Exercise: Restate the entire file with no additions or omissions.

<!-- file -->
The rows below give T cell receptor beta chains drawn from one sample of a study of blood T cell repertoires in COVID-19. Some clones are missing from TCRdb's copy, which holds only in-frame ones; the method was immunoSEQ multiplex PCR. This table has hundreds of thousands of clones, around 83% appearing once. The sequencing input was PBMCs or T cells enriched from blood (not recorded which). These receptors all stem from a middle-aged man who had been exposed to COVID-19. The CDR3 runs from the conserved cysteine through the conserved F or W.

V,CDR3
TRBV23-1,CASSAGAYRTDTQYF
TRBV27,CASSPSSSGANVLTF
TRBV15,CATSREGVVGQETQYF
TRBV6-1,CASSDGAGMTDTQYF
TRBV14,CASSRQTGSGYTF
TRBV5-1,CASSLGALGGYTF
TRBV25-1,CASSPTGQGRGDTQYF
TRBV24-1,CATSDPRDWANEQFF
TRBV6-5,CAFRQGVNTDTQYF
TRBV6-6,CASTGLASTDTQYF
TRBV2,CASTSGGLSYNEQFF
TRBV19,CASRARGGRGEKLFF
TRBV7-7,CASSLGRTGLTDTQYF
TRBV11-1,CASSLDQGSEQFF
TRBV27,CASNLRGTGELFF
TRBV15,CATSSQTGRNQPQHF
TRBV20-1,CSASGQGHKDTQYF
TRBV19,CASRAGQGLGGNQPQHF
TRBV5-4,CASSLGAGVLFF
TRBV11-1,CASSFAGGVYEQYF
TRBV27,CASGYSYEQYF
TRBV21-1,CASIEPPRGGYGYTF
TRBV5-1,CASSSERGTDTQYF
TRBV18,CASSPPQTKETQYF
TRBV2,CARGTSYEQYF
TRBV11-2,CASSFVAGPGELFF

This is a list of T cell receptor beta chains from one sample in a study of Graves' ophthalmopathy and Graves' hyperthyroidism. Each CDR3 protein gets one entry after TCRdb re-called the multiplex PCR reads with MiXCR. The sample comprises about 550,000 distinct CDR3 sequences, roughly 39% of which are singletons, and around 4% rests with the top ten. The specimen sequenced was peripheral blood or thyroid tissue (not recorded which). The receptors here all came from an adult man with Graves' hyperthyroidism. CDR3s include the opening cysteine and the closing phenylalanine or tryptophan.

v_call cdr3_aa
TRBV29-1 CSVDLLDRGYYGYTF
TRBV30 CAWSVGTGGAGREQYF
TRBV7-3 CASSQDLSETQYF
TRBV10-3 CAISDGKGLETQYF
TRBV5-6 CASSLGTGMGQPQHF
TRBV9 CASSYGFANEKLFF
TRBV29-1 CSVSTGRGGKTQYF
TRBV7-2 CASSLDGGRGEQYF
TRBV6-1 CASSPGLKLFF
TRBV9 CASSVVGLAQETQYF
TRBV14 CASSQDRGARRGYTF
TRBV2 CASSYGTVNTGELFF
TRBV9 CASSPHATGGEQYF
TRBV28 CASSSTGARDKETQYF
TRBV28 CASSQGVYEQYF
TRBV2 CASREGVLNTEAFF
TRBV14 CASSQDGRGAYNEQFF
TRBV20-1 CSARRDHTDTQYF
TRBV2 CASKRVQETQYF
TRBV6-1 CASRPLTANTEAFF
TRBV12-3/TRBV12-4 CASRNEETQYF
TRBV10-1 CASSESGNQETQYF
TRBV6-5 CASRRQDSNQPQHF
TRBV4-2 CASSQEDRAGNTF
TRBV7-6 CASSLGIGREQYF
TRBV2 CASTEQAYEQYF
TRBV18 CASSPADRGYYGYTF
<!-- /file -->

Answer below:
The rows below give T cell receptor beta chains drawn from one sample of a study of blood T cell repertoires in COVID-19. Some clones are missing from TCRdb's copy, which holds only in-frame ones; the method was immunoSEQ multiplex PCR. This table has hundreds of thousands of clones, around 83% appearing once. The sequencing input was PBMCs or T cells enriched from blood (not recorded which). These receptors all stem from a middle-aged man who had been exposed to COVID-19. The CDR3 runs from the conserved cysteine through the conserved F or W.

V,CDR3
TRBV23-1,CASSAGAYRTDTQYF
TRBV27,CASSPSSSGANVLTF
TRBV15,CATSREGVVGQETQYF
TRBV6-1,CASSDGAGMTDTQYF
TRBV14,CASSRQTGSGYTF
TRBV5-1,CASSLGALGGYTF
TRBV25-1,CASSPTGQGRGDTQYF
TRBV24-1,CATSDPRDWANEQFF
TRBV6-5,CAFRQGVNTDTQYF
TRBV6-6,CASTGLASTDTQYF
TRBV2,CASTSGGLSYNEQFF
TRBV19,CASRARGGRGEKLFF
TRBV7-7,CASSLGRTGLTDTQYF
TRBV11-1,CASSLDQGSEQFF
TRBV27,CASNLRGTGELFF
TRBV15,CATSSQTGRNQPQHF
TRBV20-1,CSASGQGHKDTQYF
TRBV19,CASRAGQGLGGNQPQHF
TRBV5-4,CASSLGAGVLFF
TRBV11-1,CASSFAGGVYEQYF
TRBV27,CASGYSYEQYF
TRBV21-1,CASIEPPRGGYGYTF
TRBV5-1,CASSSERGTDTQYF
TRBV18,CASSPPQTKETQYF
TRBV2,CARGTSYEQYF
TRBV11-2,CASSFVAGPGELFF

This is a list of T cell receptor beta chains from one sample in a study of Graves' ophthalmopathy and Graves' hyperthyroidism. Each CDR3 protein gets one entry after TCRdb re-called the multiplex PCR reads with MiXCR. The sample comprises about 550,000 distinct CDR3 sequences, roughly 39% of which are singletons, and around 4% rests with the top ten. The specimen sequenced was peripheral blood or thyroid tissue (not recorded which). The receptors here all came from an adult man with Graves' hyperthyroidism. CDR3s include the opening cysteine and the closing phenylalanine or tryptophan.

v_call cdr3_aa
TRBV29-1 CSVDLLDRGYYGYTF
TRBV30 CAWSVGTGGAGREQYF
TRBV7-3 CASSQDLSETQYF
TRBV10-3 CAISDGKGLETQYF
TRBV5-6 CASSLGTGMGQPQHF
TRBV9 CASSYGFANEKLFF
TRBV29-1 CSVSTGRGGKTQYF
TRBV7-2 CASSLDGGRGEQYF
TRBV6-1 CASSPGLKLFF
TRBV9 CASSVVGLAQETQYF
TRBV14 CASSQDRGARRGYTF
TRBV2 CASSYGTVNTGELFF
TRBV9 CASSPHATGGEQYF
TRBV28 CASSSTGARDKETQYF
TRBV28 CASSQGVYEQYF
TRBV2 CASREGVLNTEAFF
TRBV14 CASSQDGRGAYNEQFF
TRBV20-1 CSARRDHTDTQYF
TRBV2 CASKRVQETQYF
TRBV6-1 CASRPLTANTEAFF
TRBV12-3/TRBV12-4 CASRNEETQYF
TRBV10-1 CASSESGNQETQYF
TRBV6-5 CASRRQDSNQPQHF
TRBV4-2 CASSQEDRAGNTF
TRBV7-6 CASSLGIGREQYF
TRBV2 CASTEQAYEQYF
TRBV18 CASSPADRGYYGYTF